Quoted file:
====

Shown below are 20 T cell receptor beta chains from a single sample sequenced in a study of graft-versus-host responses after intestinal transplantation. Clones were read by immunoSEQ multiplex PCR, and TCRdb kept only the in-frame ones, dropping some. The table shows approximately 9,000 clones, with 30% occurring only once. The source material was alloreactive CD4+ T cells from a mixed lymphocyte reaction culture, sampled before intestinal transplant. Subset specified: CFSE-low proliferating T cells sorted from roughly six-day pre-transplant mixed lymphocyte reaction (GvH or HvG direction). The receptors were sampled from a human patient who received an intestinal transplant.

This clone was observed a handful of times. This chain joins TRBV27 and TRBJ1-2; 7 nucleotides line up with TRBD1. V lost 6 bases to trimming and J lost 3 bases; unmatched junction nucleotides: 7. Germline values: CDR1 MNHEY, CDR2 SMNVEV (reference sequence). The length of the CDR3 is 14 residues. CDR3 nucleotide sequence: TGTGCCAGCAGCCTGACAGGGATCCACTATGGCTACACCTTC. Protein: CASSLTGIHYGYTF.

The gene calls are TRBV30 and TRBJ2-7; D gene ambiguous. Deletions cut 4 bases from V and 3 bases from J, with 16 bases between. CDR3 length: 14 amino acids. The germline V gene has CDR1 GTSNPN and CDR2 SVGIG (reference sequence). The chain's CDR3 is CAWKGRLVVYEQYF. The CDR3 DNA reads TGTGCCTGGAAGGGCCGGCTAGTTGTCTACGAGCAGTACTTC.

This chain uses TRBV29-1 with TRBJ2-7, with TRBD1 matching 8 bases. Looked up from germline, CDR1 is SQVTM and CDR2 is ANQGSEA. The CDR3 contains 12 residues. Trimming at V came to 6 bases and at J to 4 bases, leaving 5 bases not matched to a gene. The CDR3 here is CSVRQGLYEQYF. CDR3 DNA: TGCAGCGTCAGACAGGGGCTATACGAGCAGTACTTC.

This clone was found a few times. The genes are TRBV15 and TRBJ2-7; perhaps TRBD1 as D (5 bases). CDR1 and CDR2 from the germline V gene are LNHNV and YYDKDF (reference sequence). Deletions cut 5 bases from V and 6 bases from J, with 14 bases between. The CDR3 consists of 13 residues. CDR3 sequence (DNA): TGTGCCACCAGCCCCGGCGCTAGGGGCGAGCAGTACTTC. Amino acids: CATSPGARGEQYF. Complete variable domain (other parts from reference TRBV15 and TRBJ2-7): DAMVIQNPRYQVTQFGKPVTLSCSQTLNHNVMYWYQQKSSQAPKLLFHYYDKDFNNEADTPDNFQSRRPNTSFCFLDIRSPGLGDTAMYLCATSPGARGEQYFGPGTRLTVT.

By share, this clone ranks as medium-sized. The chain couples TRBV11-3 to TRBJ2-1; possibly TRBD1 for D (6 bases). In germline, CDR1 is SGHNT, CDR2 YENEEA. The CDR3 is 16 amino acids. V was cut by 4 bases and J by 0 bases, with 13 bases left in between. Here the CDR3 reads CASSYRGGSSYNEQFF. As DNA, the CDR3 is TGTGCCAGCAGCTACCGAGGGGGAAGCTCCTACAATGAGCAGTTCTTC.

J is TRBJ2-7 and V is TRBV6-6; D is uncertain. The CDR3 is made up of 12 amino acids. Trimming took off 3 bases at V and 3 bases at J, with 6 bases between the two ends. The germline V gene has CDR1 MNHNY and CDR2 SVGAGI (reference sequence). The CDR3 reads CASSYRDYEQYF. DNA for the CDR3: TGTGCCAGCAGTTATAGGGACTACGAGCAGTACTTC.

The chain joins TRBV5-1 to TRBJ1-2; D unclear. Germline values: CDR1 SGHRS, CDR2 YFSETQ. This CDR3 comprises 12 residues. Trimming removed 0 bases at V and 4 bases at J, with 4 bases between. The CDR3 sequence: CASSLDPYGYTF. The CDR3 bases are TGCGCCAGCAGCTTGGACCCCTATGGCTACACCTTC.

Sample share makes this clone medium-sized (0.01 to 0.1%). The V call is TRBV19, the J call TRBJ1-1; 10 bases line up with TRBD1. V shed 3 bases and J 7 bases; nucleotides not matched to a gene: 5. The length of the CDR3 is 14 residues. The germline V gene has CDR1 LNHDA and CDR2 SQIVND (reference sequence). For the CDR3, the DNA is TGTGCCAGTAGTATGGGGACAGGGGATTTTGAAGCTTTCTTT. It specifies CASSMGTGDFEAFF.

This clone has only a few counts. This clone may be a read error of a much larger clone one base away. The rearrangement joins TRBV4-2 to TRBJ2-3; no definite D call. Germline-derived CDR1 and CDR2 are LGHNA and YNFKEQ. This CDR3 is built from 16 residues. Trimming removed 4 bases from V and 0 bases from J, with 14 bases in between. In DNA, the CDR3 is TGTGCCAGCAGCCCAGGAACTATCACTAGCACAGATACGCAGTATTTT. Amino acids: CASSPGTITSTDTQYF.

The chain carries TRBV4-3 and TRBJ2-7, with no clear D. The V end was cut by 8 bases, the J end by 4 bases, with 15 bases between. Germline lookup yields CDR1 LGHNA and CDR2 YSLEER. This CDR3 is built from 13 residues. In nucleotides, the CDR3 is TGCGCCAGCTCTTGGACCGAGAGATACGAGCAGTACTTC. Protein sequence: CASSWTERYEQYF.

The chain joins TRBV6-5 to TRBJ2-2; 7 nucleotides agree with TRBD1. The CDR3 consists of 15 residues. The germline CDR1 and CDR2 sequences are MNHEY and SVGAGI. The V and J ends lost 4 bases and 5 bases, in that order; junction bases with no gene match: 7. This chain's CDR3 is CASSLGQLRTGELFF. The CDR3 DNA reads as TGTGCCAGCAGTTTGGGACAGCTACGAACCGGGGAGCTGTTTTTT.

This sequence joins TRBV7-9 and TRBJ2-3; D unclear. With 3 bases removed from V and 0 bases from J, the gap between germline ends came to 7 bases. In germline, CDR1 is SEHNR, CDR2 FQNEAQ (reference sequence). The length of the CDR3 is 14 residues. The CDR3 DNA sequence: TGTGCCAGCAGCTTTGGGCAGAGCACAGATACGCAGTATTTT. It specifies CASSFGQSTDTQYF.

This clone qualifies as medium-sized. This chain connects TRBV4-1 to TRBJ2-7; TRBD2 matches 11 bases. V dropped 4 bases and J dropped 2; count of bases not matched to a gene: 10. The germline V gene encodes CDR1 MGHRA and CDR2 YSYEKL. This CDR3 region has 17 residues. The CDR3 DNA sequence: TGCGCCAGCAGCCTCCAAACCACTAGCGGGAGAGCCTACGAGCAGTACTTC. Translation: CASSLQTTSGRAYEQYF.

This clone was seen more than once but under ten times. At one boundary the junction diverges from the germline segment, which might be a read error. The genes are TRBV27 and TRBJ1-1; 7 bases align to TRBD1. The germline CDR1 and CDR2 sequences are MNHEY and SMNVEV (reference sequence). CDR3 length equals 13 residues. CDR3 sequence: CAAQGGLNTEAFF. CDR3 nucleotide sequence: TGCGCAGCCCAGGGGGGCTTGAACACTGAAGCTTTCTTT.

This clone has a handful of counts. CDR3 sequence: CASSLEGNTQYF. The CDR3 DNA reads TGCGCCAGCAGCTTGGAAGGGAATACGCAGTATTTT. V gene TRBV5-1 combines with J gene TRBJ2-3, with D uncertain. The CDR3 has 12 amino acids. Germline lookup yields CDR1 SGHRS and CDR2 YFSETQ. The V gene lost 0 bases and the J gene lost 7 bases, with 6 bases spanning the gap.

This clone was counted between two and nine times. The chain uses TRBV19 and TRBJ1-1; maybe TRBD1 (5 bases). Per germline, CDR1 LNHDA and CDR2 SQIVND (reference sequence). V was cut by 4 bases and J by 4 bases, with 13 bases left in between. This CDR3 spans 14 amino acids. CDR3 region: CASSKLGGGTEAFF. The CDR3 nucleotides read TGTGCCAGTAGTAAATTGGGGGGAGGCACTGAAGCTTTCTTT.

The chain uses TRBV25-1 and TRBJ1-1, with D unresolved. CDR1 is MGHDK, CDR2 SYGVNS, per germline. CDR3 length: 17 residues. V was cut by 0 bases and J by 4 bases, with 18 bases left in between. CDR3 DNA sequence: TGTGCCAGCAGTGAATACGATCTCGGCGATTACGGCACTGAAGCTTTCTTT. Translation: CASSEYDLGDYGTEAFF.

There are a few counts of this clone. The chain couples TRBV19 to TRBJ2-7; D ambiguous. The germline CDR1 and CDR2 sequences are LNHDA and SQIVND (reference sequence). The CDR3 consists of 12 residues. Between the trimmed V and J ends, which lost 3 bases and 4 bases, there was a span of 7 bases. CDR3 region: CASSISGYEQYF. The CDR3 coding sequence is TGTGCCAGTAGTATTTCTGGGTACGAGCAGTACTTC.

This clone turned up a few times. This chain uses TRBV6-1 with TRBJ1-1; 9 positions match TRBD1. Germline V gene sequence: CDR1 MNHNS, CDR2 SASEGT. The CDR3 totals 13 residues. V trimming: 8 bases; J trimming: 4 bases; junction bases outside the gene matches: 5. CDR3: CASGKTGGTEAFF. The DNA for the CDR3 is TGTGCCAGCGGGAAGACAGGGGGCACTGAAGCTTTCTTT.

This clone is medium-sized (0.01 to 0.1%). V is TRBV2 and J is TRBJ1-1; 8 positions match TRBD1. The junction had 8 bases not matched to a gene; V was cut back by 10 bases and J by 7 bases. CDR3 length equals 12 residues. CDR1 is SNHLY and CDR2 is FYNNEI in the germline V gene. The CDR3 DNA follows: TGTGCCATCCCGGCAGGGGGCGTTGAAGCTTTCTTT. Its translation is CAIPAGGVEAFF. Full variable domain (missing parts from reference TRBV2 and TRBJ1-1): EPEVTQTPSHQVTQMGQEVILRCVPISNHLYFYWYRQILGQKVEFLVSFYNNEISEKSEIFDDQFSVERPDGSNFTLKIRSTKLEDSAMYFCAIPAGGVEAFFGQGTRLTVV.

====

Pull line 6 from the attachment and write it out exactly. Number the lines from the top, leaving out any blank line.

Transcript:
By share, this clone ranks as medium-sized. The chain couples TRBV11-3 to TRBJ2-1; possibly TRBD1 for D (6 bases). In germline, CDR1 is SGHNT, CDR2 YENEEA. The CDR3 is 16 amino acids. V was cut by 4 bases and J by 0 bases, with 13 bases left in between. Here the CDR3 reads CASSYRGGSSYNEQFF. As DNA, the CDR3 is TGTGCCAGCAGCTACCGAGGGGGAAGCTCCTACAATGAGCAGTTCTTC.